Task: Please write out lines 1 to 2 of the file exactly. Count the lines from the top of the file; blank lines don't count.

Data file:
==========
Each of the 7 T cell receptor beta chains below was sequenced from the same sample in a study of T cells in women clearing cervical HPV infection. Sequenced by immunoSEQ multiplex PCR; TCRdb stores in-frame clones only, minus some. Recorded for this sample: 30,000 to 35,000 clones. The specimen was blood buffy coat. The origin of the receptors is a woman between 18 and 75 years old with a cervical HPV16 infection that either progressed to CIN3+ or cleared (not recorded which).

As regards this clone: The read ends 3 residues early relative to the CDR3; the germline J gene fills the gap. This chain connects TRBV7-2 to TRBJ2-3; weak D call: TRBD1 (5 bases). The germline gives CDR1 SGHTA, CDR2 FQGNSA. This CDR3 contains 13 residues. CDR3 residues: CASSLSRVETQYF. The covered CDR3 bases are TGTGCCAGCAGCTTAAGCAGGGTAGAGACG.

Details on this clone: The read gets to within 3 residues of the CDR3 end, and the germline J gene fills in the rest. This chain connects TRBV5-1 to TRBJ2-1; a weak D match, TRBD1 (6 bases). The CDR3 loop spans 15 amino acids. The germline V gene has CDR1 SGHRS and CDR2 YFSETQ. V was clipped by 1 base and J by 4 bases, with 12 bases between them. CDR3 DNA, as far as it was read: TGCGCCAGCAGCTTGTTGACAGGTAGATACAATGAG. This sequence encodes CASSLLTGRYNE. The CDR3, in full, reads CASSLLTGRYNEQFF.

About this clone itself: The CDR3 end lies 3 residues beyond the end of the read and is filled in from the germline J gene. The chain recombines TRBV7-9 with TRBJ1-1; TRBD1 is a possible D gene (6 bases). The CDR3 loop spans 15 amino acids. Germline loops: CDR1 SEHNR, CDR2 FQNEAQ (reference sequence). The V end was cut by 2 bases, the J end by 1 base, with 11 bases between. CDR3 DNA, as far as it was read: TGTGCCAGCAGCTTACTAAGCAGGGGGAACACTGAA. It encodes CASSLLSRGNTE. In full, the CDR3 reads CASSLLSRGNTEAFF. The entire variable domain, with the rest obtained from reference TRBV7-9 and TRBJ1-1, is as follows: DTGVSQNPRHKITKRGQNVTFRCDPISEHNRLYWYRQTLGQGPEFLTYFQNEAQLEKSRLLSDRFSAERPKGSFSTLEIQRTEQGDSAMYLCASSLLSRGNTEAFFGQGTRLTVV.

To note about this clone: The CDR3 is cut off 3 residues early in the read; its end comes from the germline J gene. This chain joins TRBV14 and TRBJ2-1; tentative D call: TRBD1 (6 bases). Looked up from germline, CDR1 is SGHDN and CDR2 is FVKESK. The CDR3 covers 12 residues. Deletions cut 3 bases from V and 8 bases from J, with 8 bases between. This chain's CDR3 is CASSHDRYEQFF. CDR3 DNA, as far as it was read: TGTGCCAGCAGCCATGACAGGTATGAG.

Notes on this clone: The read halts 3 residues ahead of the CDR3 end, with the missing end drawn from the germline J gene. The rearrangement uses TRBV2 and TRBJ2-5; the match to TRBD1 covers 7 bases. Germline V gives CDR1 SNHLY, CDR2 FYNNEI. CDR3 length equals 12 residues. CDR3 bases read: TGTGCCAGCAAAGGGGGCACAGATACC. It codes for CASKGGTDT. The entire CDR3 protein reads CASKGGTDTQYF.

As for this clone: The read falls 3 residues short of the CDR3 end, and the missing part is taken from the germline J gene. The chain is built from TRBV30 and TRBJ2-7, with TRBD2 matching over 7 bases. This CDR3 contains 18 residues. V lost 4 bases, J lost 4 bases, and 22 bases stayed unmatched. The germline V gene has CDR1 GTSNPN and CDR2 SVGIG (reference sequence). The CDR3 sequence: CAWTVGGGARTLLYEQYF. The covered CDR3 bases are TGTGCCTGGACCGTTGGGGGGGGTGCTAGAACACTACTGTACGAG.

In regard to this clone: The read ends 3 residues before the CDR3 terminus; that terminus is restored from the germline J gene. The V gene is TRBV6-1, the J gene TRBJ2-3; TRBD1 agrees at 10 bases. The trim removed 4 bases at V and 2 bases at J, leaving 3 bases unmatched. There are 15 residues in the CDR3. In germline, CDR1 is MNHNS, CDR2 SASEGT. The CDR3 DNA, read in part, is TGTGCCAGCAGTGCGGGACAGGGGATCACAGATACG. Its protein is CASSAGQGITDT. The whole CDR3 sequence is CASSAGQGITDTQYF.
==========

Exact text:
Each of the 7 T cell receptor beta chains below was sequenced from the same sample in a study of T cells in women clearing cervical HPV infection. Sequenced by immunoSEQ multiplex PCR; TCRdb stores in-frame clones only, minus some. Recorded for this sample: 30,000 to 35,000 clones. The specimen was blood buffy coat. The origin of the receptors is a woman between 18 and 75 years old with a cervical HPV16 infection that either progressed to CIN3+ or cleared (not recorded which).

As regards this clone: The read ends 3 residues early relative to the CDR3; the germline J gene fills the gap. This chain connects TRBV7-2 to TRBJ2-3; weak D call: TRBD1 (5 bases). The germline gives CDR1 SGHTA, CDR2 FQGNSA. This CDR3 contains 13 residues. CDR3 residues: CASSLSRVETQYF. The covered CDR3 bases are TGTGCCAGCAGCTTAAGCAGGGTAGAGACG.